Collectibles, according to public wisdom and convention, are rare items that are worth more than their face value simply because of their scarcity. The less there is of something, the more valuable it becomes. The collector’s markets take that belief a step further, adding a degree of speculation and market perception when defining an item or product’s worth. In the last decade the collector’s market for movie, television, and pop cultural memorabilia has swollen to incredible portions with millions of dollars being spent each month on hard-to-acquire, one of a kind relics and artifacts and on rare mass produced merchandise and products, like items with mistakes on the label or packaging. The order fulfillment for such products has become a true seller’s market, with eager collectors willing to pay often exorbitant sums to own the object of their desire.
Order Fulfillment And The Collector’s Market
Many of the product lines sought by collectors owe their continued desirability to maintaining a state of new-pristine quality commonly called “mint condition.” The closer to mint condition a product can remain, the more money it can fetch in both the real-world and online markets. As a matter of pride, most collectors will seldom settle for products that don’t at least approximate mint status. For online businesses and brick and mortar collectors’ boutiques, the pressure to maintain secure and climate controlled storage is the struggle to maintain the desired status of its inventory.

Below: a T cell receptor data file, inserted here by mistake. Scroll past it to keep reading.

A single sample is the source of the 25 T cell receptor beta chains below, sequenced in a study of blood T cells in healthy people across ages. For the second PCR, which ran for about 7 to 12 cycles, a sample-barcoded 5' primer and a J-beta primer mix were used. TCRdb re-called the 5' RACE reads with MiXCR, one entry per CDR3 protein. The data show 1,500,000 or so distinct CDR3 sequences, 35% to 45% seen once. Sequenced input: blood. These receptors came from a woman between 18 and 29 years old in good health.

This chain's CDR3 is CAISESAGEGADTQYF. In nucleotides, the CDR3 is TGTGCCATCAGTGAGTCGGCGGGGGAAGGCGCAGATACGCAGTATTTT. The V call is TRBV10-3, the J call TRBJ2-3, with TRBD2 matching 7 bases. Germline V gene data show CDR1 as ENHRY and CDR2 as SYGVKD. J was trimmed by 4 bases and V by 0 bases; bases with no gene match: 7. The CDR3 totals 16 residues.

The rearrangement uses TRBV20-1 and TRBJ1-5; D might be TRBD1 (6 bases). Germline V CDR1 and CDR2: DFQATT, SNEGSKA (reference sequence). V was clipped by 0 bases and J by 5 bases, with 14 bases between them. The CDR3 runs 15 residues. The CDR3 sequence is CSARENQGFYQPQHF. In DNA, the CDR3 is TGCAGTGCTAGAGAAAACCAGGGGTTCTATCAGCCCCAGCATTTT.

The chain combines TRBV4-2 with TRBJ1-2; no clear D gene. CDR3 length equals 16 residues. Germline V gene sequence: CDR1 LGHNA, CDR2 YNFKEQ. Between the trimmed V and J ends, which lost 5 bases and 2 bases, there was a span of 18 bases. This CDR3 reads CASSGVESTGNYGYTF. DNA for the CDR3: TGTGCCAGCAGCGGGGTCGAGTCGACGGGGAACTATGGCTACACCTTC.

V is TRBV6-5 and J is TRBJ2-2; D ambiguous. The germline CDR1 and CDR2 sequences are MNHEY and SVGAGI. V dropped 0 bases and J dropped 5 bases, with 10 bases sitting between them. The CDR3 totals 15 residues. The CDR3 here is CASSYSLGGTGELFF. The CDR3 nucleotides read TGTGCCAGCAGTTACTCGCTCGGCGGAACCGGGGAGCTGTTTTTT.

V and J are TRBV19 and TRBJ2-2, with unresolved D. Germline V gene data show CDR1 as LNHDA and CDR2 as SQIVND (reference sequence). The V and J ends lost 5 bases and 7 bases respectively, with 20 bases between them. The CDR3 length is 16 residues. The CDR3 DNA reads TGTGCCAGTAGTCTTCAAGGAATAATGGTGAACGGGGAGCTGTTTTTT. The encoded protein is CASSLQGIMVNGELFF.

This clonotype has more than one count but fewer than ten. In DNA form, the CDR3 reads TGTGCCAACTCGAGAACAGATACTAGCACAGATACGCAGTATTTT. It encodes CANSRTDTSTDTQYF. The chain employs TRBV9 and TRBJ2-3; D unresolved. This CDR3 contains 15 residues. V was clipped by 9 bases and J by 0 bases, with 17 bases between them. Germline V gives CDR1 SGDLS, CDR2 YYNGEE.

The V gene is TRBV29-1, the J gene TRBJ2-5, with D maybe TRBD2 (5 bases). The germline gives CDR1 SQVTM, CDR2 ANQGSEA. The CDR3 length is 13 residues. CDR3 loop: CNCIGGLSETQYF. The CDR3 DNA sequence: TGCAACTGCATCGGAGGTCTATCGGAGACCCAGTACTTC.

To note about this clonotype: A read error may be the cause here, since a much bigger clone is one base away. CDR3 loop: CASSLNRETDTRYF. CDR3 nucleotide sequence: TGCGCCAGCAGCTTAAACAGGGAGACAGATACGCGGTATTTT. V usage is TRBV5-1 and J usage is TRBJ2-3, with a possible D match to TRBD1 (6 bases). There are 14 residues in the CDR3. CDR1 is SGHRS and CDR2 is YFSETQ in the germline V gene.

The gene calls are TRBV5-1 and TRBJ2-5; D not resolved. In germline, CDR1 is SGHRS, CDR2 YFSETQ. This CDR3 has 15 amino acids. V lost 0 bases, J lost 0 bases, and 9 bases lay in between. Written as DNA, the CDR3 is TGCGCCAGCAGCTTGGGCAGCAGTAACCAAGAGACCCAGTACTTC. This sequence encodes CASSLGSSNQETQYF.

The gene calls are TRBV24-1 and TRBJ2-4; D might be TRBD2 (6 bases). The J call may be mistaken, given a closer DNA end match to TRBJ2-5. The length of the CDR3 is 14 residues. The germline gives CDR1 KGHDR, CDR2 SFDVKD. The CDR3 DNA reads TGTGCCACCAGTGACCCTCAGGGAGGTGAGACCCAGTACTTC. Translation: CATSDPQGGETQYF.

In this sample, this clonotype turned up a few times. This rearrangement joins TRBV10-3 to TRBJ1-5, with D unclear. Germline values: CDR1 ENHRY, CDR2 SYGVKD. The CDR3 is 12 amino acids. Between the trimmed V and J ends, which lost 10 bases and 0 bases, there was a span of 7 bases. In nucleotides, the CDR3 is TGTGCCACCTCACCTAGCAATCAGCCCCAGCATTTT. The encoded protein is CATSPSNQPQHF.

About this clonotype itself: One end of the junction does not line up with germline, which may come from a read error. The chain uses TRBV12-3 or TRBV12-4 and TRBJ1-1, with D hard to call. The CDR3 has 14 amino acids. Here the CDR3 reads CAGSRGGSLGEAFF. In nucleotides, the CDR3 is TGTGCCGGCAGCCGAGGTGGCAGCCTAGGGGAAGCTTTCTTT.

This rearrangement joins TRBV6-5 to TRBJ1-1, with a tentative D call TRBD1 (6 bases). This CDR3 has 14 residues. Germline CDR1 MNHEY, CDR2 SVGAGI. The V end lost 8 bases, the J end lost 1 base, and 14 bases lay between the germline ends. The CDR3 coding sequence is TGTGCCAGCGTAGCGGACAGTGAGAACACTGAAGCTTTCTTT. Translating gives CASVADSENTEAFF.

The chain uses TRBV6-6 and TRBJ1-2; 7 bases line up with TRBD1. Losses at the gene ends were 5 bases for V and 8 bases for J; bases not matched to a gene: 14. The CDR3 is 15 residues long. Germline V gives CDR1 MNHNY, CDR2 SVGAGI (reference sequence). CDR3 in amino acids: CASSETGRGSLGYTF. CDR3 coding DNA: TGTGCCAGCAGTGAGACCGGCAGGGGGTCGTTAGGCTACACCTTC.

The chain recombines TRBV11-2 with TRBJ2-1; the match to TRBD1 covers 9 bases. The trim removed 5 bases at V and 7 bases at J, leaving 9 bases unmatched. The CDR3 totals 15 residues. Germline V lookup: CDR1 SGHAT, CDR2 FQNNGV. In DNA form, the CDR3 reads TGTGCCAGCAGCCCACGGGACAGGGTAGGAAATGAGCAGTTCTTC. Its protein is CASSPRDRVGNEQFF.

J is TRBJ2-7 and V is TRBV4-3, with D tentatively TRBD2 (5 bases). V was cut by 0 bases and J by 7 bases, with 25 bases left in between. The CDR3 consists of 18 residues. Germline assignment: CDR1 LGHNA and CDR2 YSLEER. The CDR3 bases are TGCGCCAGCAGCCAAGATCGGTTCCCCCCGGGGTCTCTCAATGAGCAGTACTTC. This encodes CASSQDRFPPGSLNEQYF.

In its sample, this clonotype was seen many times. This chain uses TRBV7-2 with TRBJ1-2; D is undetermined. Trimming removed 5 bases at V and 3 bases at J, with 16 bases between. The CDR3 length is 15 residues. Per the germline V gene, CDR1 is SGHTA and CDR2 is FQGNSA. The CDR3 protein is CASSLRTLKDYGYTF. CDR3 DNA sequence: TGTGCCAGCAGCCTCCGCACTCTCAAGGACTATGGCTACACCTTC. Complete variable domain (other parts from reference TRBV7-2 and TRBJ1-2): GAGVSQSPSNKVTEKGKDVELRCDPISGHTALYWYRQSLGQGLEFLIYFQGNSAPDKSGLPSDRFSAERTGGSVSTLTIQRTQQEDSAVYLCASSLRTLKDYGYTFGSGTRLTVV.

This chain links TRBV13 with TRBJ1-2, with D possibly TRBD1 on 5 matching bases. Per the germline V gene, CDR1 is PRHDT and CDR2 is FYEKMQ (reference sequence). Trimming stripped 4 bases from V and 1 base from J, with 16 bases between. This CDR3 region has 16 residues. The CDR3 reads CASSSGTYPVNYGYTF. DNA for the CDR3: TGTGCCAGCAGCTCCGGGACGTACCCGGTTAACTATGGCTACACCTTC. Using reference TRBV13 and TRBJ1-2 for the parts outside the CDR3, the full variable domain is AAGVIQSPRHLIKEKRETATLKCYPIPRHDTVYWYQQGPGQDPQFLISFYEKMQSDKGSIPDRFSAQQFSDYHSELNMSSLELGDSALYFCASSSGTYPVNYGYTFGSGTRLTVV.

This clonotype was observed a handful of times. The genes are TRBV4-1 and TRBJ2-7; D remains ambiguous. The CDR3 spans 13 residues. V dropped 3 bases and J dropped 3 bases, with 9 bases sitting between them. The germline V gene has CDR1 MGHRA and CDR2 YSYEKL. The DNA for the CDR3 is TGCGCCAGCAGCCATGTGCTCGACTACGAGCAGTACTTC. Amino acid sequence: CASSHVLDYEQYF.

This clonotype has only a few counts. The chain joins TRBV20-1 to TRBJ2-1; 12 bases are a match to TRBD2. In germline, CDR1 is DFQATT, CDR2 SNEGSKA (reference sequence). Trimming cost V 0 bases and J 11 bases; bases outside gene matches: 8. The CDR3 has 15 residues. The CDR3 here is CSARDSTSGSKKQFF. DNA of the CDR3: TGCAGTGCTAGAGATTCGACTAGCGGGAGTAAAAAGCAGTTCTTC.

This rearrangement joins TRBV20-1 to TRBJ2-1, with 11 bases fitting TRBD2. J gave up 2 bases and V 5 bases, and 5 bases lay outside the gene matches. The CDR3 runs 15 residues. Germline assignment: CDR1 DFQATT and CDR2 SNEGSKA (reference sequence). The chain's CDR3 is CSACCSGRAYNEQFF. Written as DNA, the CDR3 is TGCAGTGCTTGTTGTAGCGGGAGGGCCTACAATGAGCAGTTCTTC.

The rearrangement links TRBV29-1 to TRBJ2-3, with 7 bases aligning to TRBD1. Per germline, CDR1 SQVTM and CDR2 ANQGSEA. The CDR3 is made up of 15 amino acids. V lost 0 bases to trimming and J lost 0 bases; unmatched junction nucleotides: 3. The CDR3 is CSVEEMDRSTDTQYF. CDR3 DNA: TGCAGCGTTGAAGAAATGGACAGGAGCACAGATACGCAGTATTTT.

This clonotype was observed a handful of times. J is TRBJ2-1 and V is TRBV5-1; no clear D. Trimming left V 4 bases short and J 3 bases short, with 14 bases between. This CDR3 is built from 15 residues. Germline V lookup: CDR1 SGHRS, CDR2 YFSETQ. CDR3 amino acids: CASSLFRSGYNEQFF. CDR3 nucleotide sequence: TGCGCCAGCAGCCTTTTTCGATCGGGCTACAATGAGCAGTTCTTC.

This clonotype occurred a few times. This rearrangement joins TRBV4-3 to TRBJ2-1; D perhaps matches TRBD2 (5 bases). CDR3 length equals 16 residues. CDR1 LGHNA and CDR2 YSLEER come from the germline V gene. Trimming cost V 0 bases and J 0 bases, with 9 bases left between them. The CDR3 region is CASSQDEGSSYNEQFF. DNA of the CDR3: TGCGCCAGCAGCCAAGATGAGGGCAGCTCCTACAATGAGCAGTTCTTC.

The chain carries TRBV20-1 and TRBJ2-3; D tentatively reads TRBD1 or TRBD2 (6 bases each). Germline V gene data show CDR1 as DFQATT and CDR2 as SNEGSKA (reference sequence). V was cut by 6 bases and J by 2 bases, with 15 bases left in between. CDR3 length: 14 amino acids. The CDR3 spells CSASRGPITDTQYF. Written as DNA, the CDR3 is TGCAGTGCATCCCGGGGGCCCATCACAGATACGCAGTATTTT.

Outsourcing Offers Collectibles Merchants A Lifeline
Paradoxically, many of the businesses that cater to this growing collectors’ markets have yet to achieve the logistical complexity to fully take advantage of their seller’s-market situation. By outsourcing their warehousing and processing needs to a trained and efficiency-maximized third party fulfillment provider, they gain an edge over their completion by securing dependable, non-corrosive storage space.
In moving their storage space to a third party, independent provider, the company also gives their collectibles inventory an added virtue of security. The temptation to unfairly purchase and or otherwise obtain merchandise by employees and others and then sell the collectible at a sizeable markup, also known as “scalping,” remains a consistent problem in the collectibles marketplace. The fulfillment service company, being disinterested and ill-equipped to engage in such activities, will feel no such temptation, making the inventory safer and more readily available to the general public.